More than a quarter century has passed since the release of Willie Nile’s first album, accompanied by press notices comparing him to Dylan and Springsteen. The enthralling new Streets of New York finds the artist in his mid-fifties, his youthful energy unflagging, and he’s never sounded more committed to the themes he’s tackled. They range from the title track—a gritty paean to his adopted hometown that he describes as “my love song to the city”—to the chilling “Cell Phones Ringing (in the Pockets of the Dead),” his unflinching response to the 2004 Madrid train bombings.
Some who have heard the album describe it as Nile’s London Calling, a characterization prompted not only by his rousing cover of “Police on My Back,” the Eddy Grant-written classic that appeared on Sandinista!, but also by his own hot-rod reggae tune “When One Stands”; both reveal Nile’s deep spiritual kinship with the Clash, as does the outspokenness that spews out from songs like “Game of Fools” and “Best Friends Money Can Buy.”
Nile is a songwriters’ songwriter. No less a personage than Lucinda Williams has said of him, “Willie Nile is a great artist. If there was any justice in this world, I’d be opening up for him instead of him for me.” And he’s never been more eloquent than he is here. Lou Reed hails Streets of New York as “a great album,” while Graham Parker calls it “a real gem—stirring melodies, passionate vocals, intriguing lyrics…every track a winner.” Says Ian Hunter, “Willie’s from the big-hearted downtown alleyways of NYC (New York commitment). Well done!” Little Steven adds, “Willie Nile is so good I can’t believe he’s not from New Jersey!”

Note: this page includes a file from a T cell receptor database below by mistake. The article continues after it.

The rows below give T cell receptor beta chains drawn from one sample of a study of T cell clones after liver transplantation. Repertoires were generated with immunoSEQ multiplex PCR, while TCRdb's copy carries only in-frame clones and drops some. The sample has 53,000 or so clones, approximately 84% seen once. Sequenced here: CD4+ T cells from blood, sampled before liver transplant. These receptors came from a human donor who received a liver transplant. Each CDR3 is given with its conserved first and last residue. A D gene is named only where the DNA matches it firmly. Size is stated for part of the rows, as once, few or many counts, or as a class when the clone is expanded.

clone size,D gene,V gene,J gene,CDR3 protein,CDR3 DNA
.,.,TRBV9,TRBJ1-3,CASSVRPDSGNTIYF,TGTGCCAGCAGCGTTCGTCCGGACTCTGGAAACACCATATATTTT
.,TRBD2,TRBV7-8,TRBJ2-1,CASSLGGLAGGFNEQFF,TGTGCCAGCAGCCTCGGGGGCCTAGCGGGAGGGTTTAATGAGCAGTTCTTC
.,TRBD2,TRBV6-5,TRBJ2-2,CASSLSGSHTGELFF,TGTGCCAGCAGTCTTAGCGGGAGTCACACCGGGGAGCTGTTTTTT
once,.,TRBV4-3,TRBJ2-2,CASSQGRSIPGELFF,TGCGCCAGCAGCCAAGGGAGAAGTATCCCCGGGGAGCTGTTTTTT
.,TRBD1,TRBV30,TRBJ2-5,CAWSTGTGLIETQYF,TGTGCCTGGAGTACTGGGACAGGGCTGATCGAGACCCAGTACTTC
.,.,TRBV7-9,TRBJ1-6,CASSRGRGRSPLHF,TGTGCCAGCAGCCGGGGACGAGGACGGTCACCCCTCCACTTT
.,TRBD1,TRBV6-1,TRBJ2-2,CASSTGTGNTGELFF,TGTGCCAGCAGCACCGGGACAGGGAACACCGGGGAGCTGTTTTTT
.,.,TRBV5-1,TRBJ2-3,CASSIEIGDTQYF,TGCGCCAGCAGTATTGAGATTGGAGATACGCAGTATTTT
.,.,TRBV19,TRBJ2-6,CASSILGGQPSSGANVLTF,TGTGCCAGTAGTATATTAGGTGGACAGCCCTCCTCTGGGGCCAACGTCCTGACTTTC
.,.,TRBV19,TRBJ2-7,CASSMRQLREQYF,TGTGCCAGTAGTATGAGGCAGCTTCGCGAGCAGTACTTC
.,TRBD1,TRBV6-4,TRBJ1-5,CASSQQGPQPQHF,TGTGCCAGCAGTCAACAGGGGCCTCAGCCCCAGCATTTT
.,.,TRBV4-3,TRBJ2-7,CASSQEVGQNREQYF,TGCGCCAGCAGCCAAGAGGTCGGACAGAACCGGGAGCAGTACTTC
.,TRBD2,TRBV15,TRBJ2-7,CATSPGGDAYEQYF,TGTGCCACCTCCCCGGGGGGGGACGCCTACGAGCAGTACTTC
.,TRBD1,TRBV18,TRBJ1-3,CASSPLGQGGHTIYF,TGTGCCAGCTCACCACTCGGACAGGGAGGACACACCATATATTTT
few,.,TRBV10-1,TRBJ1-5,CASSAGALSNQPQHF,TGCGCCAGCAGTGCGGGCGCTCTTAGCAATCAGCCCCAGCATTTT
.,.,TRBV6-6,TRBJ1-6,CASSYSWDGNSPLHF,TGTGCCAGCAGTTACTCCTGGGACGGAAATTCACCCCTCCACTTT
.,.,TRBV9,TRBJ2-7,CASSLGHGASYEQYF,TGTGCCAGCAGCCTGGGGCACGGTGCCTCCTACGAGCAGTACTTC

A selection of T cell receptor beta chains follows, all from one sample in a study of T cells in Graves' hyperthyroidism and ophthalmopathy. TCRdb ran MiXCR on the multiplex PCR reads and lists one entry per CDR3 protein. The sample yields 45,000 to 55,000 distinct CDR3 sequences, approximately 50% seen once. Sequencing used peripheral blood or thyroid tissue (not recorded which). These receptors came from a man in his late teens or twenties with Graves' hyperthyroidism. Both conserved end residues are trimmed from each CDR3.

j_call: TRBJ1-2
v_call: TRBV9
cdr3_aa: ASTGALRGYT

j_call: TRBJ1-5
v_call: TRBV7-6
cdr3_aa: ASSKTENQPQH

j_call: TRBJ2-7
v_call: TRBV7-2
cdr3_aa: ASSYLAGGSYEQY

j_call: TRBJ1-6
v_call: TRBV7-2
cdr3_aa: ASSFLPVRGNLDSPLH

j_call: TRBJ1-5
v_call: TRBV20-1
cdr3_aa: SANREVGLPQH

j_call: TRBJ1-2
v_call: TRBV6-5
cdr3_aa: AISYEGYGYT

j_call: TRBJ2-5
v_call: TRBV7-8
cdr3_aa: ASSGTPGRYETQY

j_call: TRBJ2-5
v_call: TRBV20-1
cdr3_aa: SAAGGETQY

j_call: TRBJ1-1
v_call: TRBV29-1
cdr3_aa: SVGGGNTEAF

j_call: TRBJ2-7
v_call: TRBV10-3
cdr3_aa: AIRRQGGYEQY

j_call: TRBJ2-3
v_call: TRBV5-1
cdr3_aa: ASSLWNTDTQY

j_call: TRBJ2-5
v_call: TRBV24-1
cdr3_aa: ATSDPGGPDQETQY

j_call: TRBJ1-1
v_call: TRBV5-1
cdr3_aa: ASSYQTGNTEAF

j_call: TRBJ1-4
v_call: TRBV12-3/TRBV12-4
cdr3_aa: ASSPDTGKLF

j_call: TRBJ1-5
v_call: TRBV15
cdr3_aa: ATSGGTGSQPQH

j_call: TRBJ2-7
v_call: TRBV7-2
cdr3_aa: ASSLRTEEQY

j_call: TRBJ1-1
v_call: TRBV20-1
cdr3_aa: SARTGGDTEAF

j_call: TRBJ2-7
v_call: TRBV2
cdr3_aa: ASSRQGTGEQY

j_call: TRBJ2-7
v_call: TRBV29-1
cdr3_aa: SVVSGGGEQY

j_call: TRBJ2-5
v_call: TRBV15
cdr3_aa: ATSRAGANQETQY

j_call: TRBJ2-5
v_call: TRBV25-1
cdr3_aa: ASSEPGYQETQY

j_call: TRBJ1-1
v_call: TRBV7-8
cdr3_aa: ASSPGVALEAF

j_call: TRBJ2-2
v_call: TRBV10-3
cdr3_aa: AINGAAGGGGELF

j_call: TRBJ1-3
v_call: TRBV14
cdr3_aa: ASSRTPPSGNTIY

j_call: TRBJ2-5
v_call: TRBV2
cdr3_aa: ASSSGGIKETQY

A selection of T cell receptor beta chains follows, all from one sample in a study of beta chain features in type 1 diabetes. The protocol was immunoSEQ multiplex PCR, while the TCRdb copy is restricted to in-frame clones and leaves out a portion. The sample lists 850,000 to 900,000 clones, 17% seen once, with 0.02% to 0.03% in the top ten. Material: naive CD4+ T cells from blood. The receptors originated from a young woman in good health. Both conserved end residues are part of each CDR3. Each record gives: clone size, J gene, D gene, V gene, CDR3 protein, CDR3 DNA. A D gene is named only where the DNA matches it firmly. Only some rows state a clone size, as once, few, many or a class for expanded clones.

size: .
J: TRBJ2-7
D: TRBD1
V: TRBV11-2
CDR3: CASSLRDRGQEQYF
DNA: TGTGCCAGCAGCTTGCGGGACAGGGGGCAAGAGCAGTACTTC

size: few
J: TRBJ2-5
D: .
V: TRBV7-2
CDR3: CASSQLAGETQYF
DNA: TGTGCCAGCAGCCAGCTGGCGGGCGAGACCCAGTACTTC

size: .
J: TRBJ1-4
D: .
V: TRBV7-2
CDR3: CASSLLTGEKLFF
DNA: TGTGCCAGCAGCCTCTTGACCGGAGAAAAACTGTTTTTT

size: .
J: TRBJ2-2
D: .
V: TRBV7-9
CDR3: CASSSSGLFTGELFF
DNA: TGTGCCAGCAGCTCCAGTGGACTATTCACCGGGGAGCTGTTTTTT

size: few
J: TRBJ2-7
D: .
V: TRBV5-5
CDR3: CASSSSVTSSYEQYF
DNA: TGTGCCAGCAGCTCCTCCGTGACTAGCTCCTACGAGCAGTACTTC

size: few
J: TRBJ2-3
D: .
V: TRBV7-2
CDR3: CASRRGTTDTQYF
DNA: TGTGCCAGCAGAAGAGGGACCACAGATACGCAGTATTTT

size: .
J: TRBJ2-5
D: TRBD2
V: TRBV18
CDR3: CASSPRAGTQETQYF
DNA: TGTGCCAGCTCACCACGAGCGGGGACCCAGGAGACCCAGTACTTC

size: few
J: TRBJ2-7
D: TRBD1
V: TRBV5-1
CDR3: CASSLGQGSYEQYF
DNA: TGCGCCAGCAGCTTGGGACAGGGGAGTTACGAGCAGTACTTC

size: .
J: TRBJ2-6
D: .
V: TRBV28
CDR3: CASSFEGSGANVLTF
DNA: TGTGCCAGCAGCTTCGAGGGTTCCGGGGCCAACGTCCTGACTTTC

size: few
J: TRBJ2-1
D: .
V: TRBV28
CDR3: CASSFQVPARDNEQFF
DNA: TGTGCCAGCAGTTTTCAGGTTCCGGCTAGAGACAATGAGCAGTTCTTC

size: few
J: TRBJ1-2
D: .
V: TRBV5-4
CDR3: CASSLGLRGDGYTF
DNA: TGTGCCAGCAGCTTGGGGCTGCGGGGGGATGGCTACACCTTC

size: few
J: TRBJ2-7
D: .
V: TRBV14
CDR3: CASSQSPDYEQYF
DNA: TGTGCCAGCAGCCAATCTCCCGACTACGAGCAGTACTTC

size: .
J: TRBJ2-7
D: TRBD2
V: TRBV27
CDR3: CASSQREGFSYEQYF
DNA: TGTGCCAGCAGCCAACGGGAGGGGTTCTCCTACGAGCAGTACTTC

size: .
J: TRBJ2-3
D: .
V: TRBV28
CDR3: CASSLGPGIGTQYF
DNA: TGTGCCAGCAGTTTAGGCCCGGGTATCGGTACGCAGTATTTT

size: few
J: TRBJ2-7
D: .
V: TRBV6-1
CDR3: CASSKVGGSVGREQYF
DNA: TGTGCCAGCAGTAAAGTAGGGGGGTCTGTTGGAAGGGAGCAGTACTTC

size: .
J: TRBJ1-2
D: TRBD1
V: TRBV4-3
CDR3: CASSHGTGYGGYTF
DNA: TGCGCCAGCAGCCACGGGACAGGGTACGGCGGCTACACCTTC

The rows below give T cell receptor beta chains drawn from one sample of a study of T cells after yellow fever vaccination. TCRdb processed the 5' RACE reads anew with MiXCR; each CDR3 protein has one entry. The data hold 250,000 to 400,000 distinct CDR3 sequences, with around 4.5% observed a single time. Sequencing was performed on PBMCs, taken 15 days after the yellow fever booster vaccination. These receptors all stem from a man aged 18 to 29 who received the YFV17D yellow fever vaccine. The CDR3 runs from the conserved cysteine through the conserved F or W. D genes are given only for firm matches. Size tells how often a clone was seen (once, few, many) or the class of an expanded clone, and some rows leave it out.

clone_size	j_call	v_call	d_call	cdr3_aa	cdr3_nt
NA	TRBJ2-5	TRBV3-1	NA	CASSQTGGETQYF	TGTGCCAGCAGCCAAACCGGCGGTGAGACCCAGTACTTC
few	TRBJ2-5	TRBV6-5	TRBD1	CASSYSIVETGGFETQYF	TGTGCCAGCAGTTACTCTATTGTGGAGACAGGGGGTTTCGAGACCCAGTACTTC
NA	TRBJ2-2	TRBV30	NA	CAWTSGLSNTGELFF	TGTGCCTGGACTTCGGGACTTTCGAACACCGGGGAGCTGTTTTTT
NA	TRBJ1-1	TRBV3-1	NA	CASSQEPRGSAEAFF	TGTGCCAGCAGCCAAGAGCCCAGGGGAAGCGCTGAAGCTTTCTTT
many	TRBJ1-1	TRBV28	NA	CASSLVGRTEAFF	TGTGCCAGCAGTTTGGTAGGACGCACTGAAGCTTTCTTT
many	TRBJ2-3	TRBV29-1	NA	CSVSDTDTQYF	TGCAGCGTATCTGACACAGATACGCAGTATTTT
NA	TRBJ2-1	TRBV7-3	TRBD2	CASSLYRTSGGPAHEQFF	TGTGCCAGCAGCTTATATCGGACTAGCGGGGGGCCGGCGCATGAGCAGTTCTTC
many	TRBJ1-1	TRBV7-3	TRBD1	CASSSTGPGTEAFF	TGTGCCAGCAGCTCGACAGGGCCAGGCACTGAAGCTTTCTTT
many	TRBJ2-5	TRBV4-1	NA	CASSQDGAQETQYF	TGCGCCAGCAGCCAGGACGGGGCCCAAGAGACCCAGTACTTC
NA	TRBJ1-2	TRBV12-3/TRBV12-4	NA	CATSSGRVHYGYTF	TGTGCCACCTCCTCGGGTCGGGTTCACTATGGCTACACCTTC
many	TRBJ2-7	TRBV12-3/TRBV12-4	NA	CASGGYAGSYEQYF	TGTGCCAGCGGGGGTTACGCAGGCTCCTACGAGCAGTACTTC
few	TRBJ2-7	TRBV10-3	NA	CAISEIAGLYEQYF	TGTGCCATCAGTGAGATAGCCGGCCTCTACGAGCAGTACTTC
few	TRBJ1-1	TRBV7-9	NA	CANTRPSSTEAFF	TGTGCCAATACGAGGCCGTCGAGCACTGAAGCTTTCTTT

Nile grew up in Buffalo, New York, part of a bustling Irish Catholic family with what he calls “an open-door policy.” For as far back as Willie can remember, his parents welcomed house guests from around the world for extended stays, and “the cosmopolitan nature of the world kind of rubbed off,” he says. After studying philosophy at the University of Buffalo, he headed for Greenwich Village, determined to make a name for himself as a latter-day troubadour. That he did throughout the ’70s, becoming a fixture in the Village folk and rock scenes and getting tabbed as the next big thing to come out of that long-thriving artistic community. Writing in The New York Times, the great rock critic Robert Palmer called him “one of the most gifted singer-songwriters to emerge from the New York scene in years.”
He made his recording debut in 1980 with his acclaimed self-titled LP on Arista Records, following it a year later with Golden Down. He also opened the Who’s North American tour at the personal request of the band. In 1982, he signed to Geffen Records but got caught in record-biz limbo and didn’t manage to release another record until 1991, when Columbia issued Places I Have Never Been. With the EP Hard Times in America in 1992, which became a cult favorite throughout Europe, Nile finally managed to jump off the major-label hamster wheel. Gathering together his resources over time, he managed to put out his first self-released album, Beautiful Wreck of the World, just before the end of the century.